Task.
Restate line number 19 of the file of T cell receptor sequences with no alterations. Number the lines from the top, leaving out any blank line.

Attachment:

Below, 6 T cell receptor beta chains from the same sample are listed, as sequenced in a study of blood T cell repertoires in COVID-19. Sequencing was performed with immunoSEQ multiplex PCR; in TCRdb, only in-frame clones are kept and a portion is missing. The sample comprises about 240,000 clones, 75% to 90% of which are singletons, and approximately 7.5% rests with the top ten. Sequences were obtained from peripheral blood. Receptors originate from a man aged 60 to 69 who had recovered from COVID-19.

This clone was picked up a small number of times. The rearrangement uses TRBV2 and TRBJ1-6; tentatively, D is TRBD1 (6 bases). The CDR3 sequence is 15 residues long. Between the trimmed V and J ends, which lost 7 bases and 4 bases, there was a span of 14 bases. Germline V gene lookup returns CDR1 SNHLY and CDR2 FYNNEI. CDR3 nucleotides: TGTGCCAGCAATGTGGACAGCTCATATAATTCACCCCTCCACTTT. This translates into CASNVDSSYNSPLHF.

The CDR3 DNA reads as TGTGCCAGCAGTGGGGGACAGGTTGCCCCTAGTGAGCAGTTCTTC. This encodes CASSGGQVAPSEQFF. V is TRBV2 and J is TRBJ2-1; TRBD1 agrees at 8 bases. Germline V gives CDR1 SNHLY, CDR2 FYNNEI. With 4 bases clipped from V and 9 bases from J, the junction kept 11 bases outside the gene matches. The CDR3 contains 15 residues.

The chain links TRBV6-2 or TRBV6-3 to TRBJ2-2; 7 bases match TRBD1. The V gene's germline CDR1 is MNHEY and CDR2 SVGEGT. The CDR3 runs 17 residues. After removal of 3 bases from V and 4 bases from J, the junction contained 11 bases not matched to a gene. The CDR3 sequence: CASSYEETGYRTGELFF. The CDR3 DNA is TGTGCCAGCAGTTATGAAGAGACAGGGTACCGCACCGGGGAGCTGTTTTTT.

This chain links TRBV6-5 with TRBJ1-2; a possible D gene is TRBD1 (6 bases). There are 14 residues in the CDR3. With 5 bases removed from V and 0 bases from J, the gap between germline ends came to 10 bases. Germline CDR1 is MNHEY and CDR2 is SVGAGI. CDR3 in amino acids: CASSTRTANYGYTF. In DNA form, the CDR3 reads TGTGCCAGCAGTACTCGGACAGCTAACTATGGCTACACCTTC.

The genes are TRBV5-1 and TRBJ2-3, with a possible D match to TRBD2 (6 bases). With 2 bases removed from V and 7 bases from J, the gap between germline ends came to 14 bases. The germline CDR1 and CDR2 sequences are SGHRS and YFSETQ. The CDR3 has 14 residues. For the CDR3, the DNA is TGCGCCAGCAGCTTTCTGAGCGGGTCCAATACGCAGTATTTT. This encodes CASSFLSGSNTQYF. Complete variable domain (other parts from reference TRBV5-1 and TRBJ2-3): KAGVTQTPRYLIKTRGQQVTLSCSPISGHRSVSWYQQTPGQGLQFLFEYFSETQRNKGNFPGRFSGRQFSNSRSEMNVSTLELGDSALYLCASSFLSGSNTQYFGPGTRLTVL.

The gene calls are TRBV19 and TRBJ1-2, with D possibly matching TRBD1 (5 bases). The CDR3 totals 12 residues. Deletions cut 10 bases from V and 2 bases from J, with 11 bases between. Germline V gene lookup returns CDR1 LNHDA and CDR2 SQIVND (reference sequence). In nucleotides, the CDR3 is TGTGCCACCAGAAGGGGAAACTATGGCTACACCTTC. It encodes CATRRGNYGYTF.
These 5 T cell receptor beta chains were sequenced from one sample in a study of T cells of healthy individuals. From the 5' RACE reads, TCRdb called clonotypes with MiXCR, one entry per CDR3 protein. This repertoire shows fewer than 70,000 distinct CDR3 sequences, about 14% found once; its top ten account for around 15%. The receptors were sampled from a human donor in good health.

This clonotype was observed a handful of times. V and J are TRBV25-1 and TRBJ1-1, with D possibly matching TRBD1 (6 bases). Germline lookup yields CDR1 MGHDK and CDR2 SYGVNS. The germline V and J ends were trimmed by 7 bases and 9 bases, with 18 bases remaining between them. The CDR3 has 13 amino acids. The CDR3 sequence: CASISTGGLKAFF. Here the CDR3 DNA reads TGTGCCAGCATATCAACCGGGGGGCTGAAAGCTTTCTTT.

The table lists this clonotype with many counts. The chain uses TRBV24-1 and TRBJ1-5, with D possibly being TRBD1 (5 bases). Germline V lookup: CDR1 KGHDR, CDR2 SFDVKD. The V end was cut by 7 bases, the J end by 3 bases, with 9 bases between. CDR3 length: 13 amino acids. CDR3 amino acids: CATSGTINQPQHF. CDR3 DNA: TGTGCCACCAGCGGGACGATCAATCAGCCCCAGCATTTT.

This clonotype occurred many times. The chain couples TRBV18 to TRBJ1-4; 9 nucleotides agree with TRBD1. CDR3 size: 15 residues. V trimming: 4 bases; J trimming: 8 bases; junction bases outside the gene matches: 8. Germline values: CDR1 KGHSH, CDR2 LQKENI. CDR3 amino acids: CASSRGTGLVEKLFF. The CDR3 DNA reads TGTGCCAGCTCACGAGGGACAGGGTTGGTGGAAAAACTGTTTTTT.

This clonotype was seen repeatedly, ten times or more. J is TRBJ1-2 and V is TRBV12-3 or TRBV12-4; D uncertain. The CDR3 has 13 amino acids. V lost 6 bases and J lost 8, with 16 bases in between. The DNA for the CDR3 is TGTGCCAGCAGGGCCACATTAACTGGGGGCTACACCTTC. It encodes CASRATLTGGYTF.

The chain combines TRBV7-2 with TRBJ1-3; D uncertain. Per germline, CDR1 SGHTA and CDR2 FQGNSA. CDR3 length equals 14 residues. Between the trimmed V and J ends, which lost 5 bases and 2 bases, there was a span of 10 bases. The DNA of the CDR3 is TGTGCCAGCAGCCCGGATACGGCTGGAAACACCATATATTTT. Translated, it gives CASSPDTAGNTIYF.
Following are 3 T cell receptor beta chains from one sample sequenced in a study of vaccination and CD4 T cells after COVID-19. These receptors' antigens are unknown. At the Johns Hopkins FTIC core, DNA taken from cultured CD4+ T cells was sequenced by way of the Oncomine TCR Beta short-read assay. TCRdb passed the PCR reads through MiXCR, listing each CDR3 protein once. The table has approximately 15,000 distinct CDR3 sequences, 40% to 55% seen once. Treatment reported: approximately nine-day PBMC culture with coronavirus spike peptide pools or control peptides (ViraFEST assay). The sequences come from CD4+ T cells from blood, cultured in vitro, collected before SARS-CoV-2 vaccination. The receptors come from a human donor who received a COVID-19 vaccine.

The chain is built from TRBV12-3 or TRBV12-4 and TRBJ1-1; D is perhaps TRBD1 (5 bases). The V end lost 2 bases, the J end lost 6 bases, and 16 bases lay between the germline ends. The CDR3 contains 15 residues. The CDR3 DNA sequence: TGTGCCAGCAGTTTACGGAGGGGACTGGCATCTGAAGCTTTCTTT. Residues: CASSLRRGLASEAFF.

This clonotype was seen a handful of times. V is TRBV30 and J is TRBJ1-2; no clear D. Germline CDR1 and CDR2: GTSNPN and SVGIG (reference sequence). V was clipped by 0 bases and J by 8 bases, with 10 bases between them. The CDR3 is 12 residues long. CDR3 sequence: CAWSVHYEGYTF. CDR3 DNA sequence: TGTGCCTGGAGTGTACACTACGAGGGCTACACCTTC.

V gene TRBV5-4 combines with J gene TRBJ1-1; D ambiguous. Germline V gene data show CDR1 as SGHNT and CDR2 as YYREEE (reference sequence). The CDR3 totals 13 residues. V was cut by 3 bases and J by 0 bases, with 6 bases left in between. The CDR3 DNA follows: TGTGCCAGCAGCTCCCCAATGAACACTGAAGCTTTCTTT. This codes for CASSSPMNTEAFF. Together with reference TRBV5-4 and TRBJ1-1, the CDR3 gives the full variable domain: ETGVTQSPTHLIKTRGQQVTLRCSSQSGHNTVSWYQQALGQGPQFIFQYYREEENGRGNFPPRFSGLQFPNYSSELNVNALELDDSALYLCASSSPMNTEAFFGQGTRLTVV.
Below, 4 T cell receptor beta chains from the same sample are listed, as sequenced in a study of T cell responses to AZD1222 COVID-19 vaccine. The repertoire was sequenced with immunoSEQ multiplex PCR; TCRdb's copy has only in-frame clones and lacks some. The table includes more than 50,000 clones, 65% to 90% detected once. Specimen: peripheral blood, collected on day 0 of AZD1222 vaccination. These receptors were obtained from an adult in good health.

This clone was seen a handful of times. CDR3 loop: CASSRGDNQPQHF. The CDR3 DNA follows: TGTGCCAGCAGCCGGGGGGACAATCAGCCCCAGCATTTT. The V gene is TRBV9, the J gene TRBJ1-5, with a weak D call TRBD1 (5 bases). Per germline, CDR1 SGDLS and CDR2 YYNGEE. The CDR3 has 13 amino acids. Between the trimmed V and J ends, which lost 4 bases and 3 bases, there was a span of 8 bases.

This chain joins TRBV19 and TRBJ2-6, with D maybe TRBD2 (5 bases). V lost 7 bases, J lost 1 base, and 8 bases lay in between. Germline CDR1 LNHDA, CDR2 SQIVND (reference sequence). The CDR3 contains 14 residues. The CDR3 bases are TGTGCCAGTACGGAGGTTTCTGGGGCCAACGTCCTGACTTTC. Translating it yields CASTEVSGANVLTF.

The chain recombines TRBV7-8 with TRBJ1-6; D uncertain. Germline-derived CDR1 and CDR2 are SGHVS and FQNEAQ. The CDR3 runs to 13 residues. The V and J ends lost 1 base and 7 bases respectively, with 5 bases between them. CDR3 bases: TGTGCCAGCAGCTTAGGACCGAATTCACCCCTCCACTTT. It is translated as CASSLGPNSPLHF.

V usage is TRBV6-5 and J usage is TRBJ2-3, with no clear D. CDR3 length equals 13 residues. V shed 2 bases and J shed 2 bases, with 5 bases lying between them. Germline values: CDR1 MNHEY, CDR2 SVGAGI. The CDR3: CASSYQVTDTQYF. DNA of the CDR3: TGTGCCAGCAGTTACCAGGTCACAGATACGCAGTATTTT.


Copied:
This clone was seen a handful of times. CDR3 loop: CASSRGDNQPQHF. The CDR3 DNA follows: TGTGCCAGCAGCCGGGGGGACAATCAGCCCCAGCATTTT. The V gene is TRBV9, the J gene TRBJ1-5, with a weak D call TRBD1 (5 bases). Per germline, CDR1 SGDLS and CDR2 YYNGEE. The CDR3 has 13 amino acids. Between the trimmed V and J ends, which lost 4 bases and 3 bases, there was a span of 8 bases.